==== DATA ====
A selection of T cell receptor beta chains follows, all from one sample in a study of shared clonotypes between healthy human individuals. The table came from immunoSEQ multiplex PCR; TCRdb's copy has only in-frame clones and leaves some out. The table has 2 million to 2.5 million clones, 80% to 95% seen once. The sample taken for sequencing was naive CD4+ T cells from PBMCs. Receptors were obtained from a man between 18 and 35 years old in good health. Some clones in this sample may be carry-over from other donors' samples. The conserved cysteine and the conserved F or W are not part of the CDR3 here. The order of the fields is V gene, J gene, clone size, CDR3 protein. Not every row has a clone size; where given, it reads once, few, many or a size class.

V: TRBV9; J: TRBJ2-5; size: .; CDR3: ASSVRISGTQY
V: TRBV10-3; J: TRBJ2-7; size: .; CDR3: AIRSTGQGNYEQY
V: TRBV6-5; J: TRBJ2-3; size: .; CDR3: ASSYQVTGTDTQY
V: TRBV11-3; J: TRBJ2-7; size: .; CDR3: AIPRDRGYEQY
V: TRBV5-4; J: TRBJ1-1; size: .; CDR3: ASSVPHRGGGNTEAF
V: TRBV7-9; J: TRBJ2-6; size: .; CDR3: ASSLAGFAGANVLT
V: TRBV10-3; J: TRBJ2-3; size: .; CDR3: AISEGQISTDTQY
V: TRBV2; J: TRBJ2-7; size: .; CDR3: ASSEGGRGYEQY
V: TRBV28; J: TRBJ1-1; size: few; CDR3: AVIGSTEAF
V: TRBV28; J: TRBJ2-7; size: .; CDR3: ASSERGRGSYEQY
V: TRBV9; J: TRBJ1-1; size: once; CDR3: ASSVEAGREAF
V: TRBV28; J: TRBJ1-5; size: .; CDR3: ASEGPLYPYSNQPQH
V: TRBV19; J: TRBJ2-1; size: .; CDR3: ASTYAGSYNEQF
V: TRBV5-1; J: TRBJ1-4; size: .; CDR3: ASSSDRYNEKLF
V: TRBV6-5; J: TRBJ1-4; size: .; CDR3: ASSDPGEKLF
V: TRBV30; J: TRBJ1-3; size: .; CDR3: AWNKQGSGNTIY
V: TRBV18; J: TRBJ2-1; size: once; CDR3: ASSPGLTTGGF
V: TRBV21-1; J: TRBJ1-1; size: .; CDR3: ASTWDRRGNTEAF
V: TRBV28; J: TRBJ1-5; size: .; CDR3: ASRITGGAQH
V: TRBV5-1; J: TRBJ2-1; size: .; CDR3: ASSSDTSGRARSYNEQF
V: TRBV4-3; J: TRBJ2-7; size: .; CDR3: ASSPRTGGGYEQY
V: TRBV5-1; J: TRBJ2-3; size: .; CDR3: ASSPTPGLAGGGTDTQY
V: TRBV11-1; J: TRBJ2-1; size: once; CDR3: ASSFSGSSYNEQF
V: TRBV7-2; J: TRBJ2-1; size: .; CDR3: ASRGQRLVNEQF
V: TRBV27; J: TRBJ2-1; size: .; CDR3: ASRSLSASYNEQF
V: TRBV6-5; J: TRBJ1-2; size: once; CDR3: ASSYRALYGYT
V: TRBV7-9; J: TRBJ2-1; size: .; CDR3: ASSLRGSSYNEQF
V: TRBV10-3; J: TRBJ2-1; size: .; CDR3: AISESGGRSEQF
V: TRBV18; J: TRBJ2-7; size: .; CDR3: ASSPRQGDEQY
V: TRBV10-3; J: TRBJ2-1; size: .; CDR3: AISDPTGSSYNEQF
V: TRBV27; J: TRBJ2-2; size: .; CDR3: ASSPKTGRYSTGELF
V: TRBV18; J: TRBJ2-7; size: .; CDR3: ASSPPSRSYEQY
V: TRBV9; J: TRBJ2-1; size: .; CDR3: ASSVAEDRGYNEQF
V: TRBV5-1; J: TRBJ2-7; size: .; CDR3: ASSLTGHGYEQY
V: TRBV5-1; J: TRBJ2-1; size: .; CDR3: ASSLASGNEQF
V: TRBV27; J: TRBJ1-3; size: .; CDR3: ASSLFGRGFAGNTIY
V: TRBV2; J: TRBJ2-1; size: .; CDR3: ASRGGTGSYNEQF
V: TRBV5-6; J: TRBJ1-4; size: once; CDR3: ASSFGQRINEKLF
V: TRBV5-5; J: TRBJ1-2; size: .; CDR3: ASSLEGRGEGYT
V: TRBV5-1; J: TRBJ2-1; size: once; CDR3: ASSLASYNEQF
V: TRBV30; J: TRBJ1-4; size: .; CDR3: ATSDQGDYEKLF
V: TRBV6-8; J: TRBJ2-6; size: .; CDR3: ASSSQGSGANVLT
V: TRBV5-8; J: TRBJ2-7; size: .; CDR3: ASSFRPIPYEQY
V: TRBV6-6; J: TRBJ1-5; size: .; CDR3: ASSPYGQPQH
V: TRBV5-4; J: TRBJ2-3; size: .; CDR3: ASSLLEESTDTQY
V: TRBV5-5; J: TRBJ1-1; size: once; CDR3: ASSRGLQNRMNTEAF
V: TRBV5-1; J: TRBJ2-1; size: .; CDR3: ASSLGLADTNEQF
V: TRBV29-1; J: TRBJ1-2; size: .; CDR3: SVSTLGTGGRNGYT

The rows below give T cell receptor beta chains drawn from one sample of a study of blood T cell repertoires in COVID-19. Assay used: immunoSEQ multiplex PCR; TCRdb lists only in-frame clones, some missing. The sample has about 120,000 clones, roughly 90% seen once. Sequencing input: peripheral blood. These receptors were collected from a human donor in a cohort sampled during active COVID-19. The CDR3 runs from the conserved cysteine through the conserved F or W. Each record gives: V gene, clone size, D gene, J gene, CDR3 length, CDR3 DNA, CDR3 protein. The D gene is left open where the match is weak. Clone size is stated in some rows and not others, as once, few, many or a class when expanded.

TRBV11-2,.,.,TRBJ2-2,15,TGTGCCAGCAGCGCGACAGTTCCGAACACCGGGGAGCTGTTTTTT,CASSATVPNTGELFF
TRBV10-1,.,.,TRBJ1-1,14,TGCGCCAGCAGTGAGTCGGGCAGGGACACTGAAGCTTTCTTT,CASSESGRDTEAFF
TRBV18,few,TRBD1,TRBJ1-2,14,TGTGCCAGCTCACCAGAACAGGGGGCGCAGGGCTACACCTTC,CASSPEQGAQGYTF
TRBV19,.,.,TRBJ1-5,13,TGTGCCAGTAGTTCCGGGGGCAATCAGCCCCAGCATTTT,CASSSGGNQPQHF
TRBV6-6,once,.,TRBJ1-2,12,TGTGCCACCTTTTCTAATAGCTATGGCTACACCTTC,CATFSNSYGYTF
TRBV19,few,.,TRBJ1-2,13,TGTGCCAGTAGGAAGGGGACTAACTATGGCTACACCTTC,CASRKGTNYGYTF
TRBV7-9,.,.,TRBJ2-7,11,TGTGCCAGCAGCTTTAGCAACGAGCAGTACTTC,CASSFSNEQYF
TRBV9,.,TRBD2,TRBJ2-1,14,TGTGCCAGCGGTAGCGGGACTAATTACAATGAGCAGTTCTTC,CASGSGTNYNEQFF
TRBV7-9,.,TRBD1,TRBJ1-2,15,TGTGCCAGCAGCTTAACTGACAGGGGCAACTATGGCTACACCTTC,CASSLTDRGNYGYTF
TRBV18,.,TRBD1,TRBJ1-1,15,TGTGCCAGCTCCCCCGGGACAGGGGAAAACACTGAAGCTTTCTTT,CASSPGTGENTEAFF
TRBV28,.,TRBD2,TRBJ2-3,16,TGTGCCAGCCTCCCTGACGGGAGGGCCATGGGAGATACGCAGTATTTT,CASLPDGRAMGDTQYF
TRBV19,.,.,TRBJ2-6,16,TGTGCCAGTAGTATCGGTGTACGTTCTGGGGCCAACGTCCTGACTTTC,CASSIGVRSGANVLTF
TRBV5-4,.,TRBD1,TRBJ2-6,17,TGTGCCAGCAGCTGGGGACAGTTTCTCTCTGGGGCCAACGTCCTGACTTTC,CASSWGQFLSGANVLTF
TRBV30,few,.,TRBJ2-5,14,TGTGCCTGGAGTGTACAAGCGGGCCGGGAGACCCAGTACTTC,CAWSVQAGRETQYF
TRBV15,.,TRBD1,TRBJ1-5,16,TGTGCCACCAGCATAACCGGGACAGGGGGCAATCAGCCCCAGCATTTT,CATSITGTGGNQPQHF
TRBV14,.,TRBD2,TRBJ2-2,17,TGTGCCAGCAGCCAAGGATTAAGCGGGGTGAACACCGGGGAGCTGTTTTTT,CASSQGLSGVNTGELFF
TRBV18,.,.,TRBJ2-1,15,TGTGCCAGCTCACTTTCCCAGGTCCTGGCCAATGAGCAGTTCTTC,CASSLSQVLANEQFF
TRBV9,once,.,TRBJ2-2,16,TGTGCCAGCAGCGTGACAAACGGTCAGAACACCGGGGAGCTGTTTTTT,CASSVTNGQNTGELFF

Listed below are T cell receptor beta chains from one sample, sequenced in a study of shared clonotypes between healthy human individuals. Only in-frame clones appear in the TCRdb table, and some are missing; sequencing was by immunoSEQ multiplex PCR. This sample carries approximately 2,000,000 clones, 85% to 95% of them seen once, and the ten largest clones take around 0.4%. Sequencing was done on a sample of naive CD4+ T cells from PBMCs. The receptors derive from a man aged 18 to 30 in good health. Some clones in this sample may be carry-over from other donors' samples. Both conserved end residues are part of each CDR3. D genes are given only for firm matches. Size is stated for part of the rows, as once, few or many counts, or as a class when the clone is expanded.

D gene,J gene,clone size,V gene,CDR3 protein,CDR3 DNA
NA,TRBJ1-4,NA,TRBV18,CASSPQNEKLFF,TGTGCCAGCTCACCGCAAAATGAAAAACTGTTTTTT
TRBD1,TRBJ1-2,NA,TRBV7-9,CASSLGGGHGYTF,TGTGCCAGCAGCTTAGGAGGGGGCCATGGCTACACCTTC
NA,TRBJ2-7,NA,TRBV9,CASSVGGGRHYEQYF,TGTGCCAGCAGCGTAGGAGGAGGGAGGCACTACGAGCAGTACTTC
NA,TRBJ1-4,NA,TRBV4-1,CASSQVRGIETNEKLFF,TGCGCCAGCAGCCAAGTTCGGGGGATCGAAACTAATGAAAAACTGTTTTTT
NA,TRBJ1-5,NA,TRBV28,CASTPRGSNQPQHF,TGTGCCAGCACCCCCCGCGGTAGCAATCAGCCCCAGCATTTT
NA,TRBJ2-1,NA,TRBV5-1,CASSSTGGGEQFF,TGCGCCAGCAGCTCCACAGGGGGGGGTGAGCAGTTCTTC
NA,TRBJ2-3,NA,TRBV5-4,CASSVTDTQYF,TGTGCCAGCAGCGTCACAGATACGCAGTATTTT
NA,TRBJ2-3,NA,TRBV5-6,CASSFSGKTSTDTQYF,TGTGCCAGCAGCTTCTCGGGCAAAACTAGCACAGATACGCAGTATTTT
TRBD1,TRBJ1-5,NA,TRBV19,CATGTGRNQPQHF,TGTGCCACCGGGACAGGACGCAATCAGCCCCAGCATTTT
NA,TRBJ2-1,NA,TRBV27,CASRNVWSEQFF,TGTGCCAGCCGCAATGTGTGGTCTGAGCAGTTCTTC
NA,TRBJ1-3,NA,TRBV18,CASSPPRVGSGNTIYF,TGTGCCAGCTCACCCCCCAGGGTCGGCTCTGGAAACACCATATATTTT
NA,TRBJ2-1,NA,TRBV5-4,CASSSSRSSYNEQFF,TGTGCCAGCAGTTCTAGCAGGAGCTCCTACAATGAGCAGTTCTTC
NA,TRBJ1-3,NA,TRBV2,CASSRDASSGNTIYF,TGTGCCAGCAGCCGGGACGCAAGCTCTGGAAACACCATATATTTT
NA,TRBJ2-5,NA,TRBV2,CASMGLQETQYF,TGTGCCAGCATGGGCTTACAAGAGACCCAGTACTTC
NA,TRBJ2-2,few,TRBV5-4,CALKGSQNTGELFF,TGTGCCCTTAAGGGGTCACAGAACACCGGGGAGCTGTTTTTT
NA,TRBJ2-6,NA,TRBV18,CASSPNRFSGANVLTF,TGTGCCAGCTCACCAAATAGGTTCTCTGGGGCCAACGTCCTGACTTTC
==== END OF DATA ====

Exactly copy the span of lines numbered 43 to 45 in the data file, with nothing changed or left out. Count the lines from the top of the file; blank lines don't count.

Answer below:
V: TRBV6-8; J: TRBJ2-6; size: .; CDR3: ASSSQGSGANVLT
V: TRBV5-8; J: TRBJ2-7; size: .; CDR3: ASSFRPIPYEQY
V: TRBV6-6; J: TRBJ1-5; size: .; CDR3: ASSPYGQPQH